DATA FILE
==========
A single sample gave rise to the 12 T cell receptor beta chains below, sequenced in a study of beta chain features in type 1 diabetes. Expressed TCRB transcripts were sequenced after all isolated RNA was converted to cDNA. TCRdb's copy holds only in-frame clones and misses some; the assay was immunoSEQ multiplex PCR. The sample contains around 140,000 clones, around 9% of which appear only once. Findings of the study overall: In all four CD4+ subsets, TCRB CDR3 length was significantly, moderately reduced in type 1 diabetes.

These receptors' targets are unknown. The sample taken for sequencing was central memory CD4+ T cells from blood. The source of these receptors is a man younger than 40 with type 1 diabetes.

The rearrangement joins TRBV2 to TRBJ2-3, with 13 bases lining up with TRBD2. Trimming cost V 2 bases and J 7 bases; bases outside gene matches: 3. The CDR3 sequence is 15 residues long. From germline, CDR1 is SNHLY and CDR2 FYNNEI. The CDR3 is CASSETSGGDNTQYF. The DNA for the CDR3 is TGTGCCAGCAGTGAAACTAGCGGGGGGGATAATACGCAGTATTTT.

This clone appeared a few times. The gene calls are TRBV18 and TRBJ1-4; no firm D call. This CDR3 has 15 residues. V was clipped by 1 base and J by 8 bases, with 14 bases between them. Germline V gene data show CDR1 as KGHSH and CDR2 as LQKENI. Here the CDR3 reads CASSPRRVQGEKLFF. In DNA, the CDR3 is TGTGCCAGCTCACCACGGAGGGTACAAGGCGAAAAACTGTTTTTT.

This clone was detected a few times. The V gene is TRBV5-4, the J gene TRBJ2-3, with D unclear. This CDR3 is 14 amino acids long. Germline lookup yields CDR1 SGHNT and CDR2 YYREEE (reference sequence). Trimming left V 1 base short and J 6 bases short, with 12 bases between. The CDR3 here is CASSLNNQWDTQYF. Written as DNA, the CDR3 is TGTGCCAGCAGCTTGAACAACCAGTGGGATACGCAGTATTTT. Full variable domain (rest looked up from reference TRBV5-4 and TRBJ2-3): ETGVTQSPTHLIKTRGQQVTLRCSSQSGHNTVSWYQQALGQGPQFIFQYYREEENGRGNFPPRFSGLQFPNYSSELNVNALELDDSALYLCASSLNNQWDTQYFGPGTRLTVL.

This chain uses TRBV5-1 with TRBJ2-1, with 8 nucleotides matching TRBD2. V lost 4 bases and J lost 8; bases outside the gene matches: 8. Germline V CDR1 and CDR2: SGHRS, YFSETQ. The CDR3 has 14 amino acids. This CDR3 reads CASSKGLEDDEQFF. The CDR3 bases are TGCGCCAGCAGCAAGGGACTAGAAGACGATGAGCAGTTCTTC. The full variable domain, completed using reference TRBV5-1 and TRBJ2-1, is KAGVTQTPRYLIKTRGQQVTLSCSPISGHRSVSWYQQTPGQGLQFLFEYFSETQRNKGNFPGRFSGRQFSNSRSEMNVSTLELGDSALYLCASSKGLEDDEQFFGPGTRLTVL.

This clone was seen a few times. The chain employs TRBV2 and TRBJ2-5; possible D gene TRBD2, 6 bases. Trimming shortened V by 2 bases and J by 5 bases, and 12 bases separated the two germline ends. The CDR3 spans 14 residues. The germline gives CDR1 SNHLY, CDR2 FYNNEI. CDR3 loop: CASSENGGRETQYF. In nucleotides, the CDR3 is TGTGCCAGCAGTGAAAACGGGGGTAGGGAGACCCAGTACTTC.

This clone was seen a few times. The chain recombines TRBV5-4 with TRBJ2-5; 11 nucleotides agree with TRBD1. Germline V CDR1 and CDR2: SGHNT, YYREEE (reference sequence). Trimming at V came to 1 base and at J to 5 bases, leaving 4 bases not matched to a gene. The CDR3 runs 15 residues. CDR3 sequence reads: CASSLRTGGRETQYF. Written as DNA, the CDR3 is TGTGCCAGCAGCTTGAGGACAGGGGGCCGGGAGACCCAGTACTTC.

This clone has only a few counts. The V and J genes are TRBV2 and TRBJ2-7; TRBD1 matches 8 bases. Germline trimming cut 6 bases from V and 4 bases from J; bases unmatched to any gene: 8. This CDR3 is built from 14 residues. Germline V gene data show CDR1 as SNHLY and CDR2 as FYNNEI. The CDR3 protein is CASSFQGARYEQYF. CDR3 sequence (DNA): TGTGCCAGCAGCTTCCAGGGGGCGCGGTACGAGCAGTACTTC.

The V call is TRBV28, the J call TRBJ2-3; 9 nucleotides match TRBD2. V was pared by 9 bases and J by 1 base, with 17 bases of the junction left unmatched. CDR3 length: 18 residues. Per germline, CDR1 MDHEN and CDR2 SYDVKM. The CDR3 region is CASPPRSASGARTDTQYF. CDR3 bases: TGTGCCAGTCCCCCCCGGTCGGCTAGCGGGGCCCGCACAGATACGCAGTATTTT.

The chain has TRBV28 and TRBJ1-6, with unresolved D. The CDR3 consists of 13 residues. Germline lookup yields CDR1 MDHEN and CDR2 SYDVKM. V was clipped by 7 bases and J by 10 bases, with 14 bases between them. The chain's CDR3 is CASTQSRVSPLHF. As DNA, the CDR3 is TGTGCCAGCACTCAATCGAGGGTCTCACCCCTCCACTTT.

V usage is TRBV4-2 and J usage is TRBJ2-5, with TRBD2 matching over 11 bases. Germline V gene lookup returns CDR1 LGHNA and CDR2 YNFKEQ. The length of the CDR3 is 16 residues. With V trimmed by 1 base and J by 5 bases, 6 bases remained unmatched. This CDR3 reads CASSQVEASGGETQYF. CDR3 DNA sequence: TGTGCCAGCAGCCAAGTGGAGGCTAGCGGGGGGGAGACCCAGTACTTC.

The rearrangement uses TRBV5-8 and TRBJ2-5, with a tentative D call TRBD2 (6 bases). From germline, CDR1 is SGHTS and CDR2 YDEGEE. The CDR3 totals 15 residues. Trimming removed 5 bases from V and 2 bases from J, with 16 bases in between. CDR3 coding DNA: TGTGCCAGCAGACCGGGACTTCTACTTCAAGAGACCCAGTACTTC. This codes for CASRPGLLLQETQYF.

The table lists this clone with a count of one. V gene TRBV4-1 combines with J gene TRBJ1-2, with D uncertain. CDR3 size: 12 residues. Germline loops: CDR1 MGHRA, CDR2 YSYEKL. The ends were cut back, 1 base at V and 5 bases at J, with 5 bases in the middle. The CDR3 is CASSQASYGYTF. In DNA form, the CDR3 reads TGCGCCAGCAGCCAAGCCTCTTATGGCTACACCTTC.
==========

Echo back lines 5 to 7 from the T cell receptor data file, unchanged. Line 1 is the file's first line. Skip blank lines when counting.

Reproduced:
This clone was detected a few times. The V gene is TRBV5-4, the J gene TRBJ2-3, with D unclear. This CDR3 is 14 amino acids long. Germline lookup yields CDR1 SGHNT and CDR2 YYREEE (reference sequence). Trimming left V 1 base short and J 6 bases short, with 12 bases between. The CDR3 here is CASSLNNQWDTQYF. Written as DNA, the CDR3 is TGTGCCAGCAGCTTGAACAACCAGTGGGATACGCAGTATTTT. Full variable domain (rest looked up from reference TRBV5-4 and TRBJ2-3): ETGVTQSPTHLIKTRGQQVTLRCSSQSGHNTVSWYQQALGQGPQFIFQYYREEENGRGNFPPRFSGLQFPNYSSELNVNALELDDSALYLCASSLNNQWDTQYFGPGTRLTVL.

This chain uses TRBV5-1 with TRBJ2-1, with 8 nucleotides matching TRBD2. V lost 4 bases and J lost 8; bases outside the gene matches: 8. Germline V CDR1 and CDR2: SGHRS, YFSETQ. The CDR3 has 14 amino acids. This CDR3 reads CASSKGLEDDEQFF. The CDR3 bases are TGCGCCAGCAGCAAGGGACTAGAAGACGATGAGCAGTTCTTC. The full variable domain, completed using reference TRBV5-1 and TRBJ2-1, is KAGVTQTPRYLIKTRGQQVTLSCSPISGHRSVSWYQQTPGQGLQFLFEYFSETQRNKGNFPGRFSGRQFSNSRSEMNVSTLELGDSALYLCASSKGLEDDEQFFGPGTRLTVL.

This clone was seen a few times. The chain employs TRBV2 and TRBJ2-5; possible D gene TRBD2, 6 bases. Trimming shortened V by 2 bases and J by 5 bases, and 12 bases separated the two germline ends. The CDR3 spans 14 residues. The germline gives CDR1 SNHLY, CDR2 FYNNEI. CDR3 loop: CASSENGGRETQYF. In nucleotides, the CDR3 is TGTGCCAGCAGTGAAAACGGGGGTAGGGAGACCCAGTACTTC.